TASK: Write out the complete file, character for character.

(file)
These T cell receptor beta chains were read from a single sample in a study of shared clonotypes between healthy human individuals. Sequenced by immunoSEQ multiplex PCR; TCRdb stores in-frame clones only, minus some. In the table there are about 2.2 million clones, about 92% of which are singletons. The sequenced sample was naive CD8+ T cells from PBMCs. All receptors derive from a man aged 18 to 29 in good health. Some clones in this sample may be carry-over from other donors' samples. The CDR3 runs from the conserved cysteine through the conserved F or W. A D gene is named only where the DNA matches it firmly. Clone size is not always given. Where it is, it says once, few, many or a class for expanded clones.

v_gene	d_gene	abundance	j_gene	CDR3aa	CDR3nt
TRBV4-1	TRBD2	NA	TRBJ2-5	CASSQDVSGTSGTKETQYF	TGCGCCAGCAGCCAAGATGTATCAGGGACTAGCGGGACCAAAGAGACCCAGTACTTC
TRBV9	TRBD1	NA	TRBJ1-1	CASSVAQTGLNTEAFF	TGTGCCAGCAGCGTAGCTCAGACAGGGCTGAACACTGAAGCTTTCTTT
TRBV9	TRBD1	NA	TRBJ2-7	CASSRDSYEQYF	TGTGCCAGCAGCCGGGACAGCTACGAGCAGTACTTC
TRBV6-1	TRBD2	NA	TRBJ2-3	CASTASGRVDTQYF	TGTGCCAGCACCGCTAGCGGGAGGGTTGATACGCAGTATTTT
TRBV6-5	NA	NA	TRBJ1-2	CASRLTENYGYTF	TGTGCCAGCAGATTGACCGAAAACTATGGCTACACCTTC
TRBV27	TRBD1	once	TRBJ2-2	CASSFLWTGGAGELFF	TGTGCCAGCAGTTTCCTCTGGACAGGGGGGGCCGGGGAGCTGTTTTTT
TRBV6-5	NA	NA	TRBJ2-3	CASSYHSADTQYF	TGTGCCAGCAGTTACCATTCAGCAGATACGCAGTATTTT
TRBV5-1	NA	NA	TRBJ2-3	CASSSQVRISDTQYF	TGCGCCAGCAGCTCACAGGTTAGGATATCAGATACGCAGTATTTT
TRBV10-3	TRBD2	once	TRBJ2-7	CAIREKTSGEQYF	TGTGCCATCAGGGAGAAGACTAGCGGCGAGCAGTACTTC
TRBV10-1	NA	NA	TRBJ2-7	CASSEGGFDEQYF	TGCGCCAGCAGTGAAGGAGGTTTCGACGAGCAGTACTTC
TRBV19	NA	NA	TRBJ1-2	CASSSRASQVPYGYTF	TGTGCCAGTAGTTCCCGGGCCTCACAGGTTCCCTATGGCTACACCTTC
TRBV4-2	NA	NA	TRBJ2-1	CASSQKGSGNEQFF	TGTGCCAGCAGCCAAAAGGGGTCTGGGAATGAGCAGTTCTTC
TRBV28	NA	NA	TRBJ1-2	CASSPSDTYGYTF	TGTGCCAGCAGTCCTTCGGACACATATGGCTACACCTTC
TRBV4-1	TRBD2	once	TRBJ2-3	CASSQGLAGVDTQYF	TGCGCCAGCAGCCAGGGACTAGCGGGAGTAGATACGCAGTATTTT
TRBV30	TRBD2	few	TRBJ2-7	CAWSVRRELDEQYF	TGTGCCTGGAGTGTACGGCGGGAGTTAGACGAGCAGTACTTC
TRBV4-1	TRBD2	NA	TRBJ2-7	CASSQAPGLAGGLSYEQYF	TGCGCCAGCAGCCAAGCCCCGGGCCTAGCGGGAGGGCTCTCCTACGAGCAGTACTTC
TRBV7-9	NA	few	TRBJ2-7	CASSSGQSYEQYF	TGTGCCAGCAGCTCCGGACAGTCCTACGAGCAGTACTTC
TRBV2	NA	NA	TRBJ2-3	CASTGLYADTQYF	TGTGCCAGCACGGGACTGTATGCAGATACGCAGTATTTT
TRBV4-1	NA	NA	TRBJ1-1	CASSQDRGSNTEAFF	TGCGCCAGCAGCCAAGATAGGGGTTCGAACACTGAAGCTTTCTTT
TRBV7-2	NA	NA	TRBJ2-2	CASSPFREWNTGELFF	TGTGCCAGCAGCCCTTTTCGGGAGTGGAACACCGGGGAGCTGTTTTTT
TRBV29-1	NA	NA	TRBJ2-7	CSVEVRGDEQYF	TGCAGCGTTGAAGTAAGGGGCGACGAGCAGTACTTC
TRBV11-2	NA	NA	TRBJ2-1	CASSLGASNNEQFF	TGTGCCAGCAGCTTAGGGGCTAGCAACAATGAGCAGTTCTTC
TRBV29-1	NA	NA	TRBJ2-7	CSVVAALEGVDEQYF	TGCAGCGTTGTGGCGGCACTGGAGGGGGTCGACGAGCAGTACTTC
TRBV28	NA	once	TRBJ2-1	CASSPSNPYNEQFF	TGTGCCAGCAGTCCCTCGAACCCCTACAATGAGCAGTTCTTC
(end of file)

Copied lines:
These T cell receptor beta chains were read from a single sample in a study of shared clonotypes between healthy human individuals. Sequenced by immunoSEQ multiplex PCR; TCRdb stores in-frame clones only, minus some. In the table there are about 2.2 million clones, about 92% of which are singletons. The sequenced sample was naive CD8+ T cells from PBMCs. All receptors derive from a man aged 18 to 29 in good health. Some clones in this sample may be carry-over from other donors' samples. The CDR3 runs from the conserved cysteine through the conserved F or W. A D gene is named only where the DNA matches it firmly. Clone size is not always given. Where it is, it says once, few, many or a class for expanded clones.

v_gene	d_gene	abundance	j_gene	CDR3aa	CDR3nt
TRBV4-1	TRBD2	NA	TRBJ2-5	CASSQDVSGTSGTKETQYF	TGCGCCAGCAGCCAAGATGTATCAGGGACTAGCGGGACCAAAGAGACCCAGTACTTC
TRBV9	TRBD1	NA	TRBJ1-1	CASSVAQTGLNTEAFF	TGTGCCAGCAGCGTAGCTCAGACAGGGCTGAACACTGAAGCTTTCTTT
TRBV9	TRBD1	NA	TRBJ2-7	CASSRDSYEQYF	TGTGCCAGCAGCCGGGACAGCTACGAGCAGTACTTC
TRBV6-1	TRBD2	NA	TRBJ2-3	CASTASGRVDTQYF	TGTGCCAGCACCGCTAGCGGGAGGGTTGATACGCAGTATTTT
TRBV6-5	NA	NA	TRBJ1-2	CASRLTENYGYTF	TGTGCCAGCAGATTGACCGAAAACTATGGCTACACCTTC
TRBV27	TRBD1	once	TRBJ2-2	CASSFLWTGGAGELFF	TGTGCCAGCAGTTTCCTCTGGACAGGGGGGGCCGGGGAGCTGTTTTTT
TRBV6-5	NA	NA	TRBJ2-3	CASSYHSADTQYF	TGTGCCAGCAGTTACCATTCAGCAGATACGCAGTATTTT
TRBV5-1	NA	NA	TRBJ2-3	CASSSQVRISDTQYF	TGCGCCAGCAGCTCACAGGTTAGGATATCAGATACGCAGTATTTT
TRBV10-3	TRBD2	once	TRBJ2-7	CAIREKTSGEQYF	TGTGCCATCAGGGAGAAGACTAGCGGCGAGCAGTACTTC
TRBV10-1	NA	NA	TRBJ2-7	CASSEGGFDEQYF	TGCGCCAGCAGTGAAGGAGGTTTCGACGAGCAGTACTTC
TRBV19	NA	NA	TRBJ1-2	CASSSRASQVPYGYTF	TGTGCCAGTAGTTCCCGGGCCTCACAGGTTCCCTATGGCTACACCTTC
TRBV4-2	NA	NA	TRBJ2-1	CASSQKGSGNEQFF	TGTGCCAGCAGCCAAAAGGGGTCTGGGAATGAGCAGTTCTTC
TRBV28	NA	NA	TRBJ1-2	CASSPSDTYGYTF	TGTGCCAGCAGTCCTTCGGACACATATGGCTACACCTTC
TRBV4-1	TRBD2	once	TRBJ2-3	CASSQGLAGVDTQYF	TGCGCCAGCAGCCAGGGACTAGCGGGAGTAGATACGCAGTATTTT
TRBV30	TRBD2	few	TRBJ2-7	CAWSVRRELDEQYF	TGTGCCTGGAGTGTACGGCGGGAGTTAGACGAGCAGTACTTC
TRBV4-1	TRBD2	NA	TRBJ2-7	CASSQAPGLAGGLSYEQYF	TGCGCCAGCAGCCAAGCCCCGGGCCTAGCGGGAGGGCTCTCCTACGAGCAGTACTTC
TRBV7-9	NA	few	TRBJ2-7	CASSSGQSYEQYF	TGTGCCAGCAGCTCCGGACAGTCCTACGAGCAGTACTTC
TRBV2	NA	NA	TRBJ2-3	CASTGLYADTQYF	TGTGCCAGCACGGGACTGTATGCAGATACGCAGTATTTT
TRBV4-1	NA	NA	TRBJ1-1	CASSQDRGSNTEAFF	TGCGCCAGCAGCCAAGATAGGGGTTCGAACACTGAAGCTTTCTTT
TRBV7-2	NA	NA	TRBJ2-2	CASSPFREWNTGELFF	TGTGCCAGCAGCCCTTTTCGGGAGTGGAACACCGGGGAGCTGTTTTTT
TRBV29-1	NA	NA	TRBJ2-7	CSVEVRGDEQYF	TGCAGCGTTGAAGTAAGGGGCGACGAGCAGTACTTC
TRBV11-2	NA	NA	TRBJ2-1	CASSLGASNNEQFF	TGTGCCAGCAGCTTAGGGGCTAGCAACAATGAGCAGTTCTTC
TRBV29-1	NA	NA	TRBJ2-7	CSVVAALEGVDEQYF	TGCAGCGTTGTGGCGGCACTGGAGGGGGTCGACGAGCAGTACTTC
TRBV28	NA	once	TRBJ2-1	CASSPSNPYNEQFF	TGTGCCAGCAGTCCCTCGAACCCCTACAATGAGCAGTTCTTC